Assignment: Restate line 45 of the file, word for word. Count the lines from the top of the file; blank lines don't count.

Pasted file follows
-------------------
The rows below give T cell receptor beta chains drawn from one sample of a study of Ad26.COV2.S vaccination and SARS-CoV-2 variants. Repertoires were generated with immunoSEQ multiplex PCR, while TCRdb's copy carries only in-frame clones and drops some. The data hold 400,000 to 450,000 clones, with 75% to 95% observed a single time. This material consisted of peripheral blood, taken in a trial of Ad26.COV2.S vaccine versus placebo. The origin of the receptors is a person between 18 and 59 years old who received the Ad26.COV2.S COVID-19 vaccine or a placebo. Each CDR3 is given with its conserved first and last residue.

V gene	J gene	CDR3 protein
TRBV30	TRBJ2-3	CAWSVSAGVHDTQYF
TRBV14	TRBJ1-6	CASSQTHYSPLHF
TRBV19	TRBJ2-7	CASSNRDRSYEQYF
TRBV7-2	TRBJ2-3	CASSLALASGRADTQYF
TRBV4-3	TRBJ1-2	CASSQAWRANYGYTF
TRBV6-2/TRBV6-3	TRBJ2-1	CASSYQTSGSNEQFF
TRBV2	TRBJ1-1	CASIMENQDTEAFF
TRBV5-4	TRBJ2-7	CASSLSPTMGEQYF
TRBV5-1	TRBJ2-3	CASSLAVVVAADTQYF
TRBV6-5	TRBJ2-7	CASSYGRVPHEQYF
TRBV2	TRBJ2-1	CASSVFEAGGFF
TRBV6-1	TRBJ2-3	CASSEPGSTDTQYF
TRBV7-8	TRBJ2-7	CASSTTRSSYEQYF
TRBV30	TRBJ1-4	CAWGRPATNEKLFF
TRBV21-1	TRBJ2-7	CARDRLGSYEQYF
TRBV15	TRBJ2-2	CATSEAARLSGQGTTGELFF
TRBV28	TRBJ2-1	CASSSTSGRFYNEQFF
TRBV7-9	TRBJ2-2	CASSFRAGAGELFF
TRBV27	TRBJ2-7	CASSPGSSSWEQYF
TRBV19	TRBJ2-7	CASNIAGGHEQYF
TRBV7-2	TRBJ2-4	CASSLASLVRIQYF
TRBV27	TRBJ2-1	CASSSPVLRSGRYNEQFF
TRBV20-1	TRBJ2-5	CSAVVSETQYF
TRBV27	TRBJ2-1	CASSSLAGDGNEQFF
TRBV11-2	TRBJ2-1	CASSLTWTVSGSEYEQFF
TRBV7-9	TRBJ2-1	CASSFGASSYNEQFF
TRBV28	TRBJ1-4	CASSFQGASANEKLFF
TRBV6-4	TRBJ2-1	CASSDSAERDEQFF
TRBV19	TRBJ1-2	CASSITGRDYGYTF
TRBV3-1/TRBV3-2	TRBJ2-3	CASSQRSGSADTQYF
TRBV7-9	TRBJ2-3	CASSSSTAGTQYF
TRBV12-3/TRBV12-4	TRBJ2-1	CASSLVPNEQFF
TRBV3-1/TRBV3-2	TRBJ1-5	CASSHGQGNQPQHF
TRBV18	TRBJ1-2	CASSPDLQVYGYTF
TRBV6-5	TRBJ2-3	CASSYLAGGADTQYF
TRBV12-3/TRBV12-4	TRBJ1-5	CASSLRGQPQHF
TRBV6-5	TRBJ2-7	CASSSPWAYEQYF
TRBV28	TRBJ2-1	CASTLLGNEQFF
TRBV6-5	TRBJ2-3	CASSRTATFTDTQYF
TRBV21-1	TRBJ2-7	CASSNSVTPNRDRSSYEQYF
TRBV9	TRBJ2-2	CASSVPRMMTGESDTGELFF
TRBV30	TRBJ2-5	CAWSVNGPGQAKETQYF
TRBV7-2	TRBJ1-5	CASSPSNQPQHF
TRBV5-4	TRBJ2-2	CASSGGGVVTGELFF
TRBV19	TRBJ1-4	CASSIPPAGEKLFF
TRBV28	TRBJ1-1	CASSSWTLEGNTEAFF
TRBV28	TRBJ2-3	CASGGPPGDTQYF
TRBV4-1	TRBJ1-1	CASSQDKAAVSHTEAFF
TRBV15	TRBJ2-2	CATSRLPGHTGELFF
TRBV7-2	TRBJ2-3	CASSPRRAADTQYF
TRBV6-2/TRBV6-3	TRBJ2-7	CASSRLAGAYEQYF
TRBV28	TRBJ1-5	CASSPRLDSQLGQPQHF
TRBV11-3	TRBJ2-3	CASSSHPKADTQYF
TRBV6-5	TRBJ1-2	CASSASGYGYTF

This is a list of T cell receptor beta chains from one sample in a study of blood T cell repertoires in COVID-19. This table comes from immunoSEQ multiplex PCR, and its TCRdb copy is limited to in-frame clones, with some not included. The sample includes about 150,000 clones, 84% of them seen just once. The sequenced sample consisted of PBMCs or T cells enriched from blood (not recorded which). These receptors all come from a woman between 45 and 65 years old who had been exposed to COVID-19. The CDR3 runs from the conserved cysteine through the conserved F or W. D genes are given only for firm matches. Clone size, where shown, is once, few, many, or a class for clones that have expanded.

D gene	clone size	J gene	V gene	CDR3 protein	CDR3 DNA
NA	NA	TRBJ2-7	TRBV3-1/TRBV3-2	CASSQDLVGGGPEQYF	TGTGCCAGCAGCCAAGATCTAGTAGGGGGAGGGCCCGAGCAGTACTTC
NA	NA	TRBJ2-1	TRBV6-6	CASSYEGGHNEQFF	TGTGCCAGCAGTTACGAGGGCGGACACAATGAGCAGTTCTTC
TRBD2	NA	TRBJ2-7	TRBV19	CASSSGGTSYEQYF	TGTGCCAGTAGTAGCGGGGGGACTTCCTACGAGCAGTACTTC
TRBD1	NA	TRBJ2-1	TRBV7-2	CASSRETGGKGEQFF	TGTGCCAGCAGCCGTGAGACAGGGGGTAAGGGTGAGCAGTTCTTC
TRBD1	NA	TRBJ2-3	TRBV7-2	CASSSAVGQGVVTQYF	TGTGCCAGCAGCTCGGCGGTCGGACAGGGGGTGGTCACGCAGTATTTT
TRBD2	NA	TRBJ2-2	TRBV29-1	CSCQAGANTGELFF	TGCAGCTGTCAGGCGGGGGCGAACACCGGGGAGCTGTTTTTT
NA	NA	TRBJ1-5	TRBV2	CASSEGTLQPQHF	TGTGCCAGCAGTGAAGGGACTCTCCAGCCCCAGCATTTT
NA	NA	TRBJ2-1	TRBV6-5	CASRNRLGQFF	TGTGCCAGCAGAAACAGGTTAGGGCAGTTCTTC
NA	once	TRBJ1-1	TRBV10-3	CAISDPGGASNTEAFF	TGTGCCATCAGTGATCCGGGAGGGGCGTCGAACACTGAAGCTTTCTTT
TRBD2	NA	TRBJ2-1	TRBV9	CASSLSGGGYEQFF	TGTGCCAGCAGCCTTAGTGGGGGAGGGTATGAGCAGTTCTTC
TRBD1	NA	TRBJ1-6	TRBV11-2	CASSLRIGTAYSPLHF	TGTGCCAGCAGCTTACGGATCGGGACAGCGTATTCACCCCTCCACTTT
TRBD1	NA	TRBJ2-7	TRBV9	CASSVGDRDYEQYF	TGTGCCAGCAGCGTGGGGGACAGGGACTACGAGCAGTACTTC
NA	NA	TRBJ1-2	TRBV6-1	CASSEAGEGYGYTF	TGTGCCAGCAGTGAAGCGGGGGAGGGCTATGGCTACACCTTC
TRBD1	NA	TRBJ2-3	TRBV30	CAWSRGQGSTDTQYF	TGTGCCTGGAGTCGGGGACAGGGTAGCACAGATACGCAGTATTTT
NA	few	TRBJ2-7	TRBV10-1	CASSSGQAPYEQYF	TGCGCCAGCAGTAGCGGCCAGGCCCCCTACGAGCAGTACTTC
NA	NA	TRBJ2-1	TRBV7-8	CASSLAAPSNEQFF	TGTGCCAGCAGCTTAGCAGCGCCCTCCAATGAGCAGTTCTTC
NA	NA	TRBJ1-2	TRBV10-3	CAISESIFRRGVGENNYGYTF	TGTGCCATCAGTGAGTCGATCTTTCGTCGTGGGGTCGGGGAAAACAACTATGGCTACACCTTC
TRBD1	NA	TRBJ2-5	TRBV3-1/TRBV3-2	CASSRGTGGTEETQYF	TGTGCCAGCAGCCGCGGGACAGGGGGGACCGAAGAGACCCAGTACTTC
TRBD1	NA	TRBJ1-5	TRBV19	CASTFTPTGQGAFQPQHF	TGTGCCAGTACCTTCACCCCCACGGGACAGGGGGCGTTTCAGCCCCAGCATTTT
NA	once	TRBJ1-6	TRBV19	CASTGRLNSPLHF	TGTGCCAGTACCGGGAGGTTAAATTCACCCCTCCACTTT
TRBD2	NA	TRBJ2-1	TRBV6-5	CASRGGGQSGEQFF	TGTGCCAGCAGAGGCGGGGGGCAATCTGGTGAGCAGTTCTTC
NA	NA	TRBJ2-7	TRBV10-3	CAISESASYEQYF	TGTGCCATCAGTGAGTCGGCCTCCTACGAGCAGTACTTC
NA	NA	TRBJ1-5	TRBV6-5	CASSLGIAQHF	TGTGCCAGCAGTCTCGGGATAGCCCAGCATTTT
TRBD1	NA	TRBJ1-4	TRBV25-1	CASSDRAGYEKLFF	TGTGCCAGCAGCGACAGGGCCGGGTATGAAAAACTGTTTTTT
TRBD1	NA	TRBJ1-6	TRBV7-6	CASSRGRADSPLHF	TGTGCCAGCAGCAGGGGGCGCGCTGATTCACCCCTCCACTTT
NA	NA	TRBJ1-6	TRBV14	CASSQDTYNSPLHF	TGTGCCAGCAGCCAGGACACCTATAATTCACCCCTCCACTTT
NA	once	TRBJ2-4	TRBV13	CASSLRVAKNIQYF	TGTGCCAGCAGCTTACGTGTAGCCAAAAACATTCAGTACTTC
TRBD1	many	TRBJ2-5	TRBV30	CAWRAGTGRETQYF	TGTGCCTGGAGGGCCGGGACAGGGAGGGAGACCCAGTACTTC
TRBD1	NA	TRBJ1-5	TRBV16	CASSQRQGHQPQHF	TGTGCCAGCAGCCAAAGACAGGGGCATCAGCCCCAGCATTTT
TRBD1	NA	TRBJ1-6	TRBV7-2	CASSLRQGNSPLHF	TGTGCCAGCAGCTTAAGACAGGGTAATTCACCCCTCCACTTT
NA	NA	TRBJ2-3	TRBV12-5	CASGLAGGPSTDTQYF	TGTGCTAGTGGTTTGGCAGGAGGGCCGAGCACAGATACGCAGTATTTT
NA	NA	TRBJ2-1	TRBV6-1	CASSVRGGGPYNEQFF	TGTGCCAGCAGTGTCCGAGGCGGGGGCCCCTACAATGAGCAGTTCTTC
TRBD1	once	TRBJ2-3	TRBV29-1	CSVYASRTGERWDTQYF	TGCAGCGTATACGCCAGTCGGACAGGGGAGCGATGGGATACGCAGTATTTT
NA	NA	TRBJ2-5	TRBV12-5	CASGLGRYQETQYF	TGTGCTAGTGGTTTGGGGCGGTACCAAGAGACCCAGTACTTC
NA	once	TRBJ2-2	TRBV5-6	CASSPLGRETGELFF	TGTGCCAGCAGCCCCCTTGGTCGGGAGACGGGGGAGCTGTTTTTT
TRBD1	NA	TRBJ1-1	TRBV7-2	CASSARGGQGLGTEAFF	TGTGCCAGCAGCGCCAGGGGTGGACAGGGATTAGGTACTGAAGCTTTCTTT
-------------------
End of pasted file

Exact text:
TRBV7-2	TRBJ1-5	CASSPSNQPQHF